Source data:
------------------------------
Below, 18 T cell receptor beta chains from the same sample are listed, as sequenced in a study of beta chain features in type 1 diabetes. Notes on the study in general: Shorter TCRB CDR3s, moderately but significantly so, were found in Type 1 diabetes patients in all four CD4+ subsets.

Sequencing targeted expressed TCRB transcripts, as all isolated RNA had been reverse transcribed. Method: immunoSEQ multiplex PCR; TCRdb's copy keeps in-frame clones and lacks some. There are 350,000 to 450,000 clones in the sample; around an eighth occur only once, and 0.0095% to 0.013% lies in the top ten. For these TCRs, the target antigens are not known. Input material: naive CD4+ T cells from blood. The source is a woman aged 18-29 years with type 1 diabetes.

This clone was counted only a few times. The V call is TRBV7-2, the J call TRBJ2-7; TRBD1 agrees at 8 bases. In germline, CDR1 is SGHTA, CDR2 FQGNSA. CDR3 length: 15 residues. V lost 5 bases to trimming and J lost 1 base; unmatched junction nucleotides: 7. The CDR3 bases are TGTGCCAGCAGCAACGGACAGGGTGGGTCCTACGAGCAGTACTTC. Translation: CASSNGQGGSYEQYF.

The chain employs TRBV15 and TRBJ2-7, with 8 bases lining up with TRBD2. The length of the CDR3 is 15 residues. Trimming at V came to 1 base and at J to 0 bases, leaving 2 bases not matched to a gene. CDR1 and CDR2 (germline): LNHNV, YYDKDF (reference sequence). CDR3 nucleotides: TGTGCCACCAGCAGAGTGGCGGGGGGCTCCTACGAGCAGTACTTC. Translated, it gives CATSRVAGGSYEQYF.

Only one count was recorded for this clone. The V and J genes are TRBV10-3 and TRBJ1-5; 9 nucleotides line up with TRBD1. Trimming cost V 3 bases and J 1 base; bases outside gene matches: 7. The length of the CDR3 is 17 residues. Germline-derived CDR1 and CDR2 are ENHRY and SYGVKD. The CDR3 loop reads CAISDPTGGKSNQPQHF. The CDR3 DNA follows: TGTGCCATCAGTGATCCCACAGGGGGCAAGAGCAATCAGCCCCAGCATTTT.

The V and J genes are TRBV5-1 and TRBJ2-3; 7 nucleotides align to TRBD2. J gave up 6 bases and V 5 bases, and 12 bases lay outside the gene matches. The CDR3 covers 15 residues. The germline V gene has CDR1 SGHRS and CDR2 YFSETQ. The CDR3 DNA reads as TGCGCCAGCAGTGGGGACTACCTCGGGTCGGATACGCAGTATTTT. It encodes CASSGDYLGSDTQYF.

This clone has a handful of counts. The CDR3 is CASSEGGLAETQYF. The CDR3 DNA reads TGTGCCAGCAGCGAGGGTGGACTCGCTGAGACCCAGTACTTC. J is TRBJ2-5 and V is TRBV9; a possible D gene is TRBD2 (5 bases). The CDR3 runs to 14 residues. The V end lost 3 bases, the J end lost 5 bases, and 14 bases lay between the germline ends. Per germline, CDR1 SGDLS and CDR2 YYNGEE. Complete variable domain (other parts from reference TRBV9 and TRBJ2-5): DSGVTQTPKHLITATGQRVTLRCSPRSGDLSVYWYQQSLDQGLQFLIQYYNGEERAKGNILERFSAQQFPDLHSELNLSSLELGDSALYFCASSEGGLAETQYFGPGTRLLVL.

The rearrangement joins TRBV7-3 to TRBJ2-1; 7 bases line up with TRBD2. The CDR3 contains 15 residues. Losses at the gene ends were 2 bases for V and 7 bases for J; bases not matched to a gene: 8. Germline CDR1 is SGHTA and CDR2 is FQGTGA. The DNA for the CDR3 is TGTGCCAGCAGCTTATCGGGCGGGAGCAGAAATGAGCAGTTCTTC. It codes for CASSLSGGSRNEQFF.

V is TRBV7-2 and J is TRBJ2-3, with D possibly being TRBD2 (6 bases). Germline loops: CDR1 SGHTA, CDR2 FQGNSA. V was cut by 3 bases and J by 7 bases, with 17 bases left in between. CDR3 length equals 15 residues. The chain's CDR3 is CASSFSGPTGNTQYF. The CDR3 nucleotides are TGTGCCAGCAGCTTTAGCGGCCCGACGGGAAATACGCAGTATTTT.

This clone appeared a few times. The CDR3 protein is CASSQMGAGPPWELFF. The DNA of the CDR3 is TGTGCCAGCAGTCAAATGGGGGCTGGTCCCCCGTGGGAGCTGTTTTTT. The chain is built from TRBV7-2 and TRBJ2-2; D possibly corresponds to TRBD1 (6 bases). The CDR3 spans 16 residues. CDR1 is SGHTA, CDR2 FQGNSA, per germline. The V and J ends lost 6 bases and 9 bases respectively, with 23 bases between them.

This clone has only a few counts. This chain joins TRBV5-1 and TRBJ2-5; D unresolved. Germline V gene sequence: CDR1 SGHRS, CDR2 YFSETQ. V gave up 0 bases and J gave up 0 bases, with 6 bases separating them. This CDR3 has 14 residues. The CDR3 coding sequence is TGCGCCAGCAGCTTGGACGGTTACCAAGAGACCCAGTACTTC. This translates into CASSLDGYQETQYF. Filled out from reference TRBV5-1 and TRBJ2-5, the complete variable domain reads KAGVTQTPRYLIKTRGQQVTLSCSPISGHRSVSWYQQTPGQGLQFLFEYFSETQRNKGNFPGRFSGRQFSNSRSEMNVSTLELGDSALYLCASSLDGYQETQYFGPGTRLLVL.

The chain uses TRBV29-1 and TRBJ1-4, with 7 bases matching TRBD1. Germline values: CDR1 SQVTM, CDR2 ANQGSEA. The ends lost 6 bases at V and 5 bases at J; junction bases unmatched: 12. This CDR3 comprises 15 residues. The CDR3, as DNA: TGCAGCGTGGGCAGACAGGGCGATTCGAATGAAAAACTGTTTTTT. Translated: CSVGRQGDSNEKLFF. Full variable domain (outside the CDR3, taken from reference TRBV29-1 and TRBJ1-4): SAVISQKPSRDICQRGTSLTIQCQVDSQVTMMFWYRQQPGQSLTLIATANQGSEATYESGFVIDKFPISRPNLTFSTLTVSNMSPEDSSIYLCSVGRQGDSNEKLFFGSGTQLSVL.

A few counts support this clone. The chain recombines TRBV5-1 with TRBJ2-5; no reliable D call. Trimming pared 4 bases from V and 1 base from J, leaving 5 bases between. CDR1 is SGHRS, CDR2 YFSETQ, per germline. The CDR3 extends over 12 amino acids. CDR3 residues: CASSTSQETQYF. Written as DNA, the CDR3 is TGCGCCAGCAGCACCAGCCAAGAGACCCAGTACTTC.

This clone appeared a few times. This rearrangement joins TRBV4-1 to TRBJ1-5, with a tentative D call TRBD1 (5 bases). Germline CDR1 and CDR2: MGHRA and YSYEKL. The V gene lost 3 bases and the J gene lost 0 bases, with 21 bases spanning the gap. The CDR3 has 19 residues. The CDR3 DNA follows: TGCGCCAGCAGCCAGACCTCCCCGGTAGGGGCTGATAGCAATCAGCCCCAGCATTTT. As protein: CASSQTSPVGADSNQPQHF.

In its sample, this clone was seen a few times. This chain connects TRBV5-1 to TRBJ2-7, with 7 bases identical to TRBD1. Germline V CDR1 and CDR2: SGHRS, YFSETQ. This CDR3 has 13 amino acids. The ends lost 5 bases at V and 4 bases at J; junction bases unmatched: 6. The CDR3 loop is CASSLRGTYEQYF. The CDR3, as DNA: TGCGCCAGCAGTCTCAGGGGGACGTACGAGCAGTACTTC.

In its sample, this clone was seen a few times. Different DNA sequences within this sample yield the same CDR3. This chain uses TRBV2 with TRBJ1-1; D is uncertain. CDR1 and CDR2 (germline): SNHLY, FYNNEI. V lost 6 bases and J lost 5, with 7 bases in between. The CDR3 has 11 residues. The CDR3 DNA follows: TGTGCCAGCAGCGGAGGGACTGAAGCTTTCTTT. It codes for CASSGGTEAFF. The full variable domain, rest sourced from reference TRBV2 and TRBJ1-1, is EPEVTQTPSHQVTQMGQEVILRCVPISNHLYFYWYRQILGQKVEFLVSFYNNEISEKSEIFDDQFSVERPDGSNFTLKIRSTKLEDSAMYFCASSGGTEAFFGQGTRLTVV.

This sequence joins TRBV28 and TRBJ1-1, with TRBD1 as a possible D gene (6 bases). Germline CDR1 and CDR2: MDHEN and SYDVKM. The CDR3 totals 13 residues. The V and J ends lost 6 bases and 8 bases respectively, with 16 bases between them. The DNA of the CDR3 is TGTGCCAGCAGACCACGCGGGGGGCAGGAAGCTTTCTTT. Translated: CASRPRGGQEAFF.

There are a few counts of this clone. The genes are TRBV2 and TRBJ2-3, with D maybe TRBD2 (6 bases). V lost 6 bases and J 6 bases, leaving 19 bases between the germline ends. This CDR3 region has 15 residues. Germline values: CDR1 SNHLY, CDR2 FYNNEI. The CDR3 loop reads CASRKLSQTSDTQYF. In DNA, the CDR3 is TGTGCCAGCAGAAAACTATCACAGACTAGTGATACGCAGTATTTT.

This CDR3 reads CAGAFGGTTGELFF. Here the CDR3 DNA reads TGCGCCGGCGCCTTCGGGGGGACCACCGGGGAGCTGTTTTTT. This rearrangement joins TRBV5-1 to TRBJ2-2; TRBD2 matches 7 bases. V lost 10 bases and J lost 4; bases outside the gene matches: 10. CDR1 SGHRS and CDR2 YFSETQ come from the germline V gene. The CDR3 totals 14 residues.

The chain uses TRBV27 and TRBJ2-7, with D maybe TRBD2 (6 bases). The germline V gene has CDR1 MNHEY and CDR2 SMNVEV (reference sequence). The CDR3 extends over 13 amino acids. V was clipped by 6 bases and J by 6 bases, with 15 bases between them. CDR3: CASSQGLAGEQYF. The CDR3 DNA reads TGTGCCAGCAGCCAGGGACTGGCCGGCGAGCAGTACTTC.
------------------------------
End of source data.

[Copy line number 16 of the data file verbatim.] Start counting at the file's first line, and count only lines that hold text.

In its sample, this clone was seen a few times. Different DNA sequences within this sample yield the same CDR3. This chain uses TRBV2 with TRBJ1-1; D is uncertain. CDR1 and CDR2 (germline): SNHLY, FYNNEI. V lost 6 bases and J lost 5, with 7 bases in between. The CDR3 has 11 residues. The CDR3 DNA follows: TGTGCCAGCAGCGGAGGGACTGAAGCTTTCTTT. It codes for CASSGGTEAFF. The full variable domain, rest sourced from reference TRBV2 and TRBJ1-1, is EPEVTQTPSHQVTQMGQEVILRCVPISNHLYFYWYRQILGQKVEFLVSFYNNEISEKSEIFDDQFSVERPDGSNFTLKIRSTKLEDSAMYFCASSGGTEAFFGQGTRLTVV.